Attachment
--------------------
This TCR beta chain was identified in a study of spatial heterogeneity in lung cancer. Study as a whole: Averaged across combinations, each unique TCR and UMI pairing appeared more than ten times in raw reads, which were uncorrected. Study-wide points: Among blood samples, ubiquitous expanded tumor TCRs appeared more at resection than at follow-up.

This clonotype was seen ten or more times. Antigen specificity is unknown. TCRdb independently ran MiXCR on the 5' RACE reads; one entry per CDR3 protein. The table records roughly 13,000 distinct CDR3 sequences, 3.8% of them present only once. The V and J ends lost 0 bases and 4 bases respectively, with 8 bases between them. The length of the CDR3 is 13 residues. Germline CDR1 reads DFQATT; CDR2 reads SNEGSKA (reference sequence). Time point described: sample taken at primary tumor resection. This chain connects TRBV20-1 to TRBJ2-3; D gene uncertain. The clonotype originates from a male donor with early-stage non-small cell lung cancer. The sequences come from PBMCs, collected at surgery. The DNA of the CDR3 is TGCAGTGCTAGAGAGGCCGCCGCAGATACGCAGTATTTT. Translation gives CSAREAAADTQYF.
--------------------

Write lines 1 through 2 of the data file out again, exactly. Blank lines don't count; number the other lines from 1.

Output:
This TCR beta chain was identified in a study of spatial heterogeneity in lung cancer. Study as a whole: Averaged across combinations, each unique TCR and UMI pairing appeared more than ten times in raw reads, which were uncorrected. Study-wide points: Among blood samples, ubiquitous expanded tumor TCRs appeared more at resection than at follow-up.

This clonotype was seen ten or more times. Antigen specificity is unknown. TCRdb independently ran MiXCR on the 5' RACE reads; one entry per CDR3 protein. The table records roughly 13,000 distinct CDR3 sequences, 3.8% of them present only once. The V and J ends lost 0 bases and 4 bases respectively, with 8 bases between them. The length of the CDR3 is 13 residues. Germline CDR1 reads DFQATT; CDR2 reads SNEGSKA (reference sequence). Time point described: sample taken at primary tumor resection. This chain connects TRBV20-1 to TRBJ2-3; D gene uncertain. The clonotype originates from a male donor with early-stage non-small cell lung cancer. The sequences come from PBMCs, collected at surgery. The DNA of the CDR3 is TGCAGTGCTAGAGAGGCCGCCGCAGATACGCAGTATTTT. Translation gives CSAREAAADTQYF.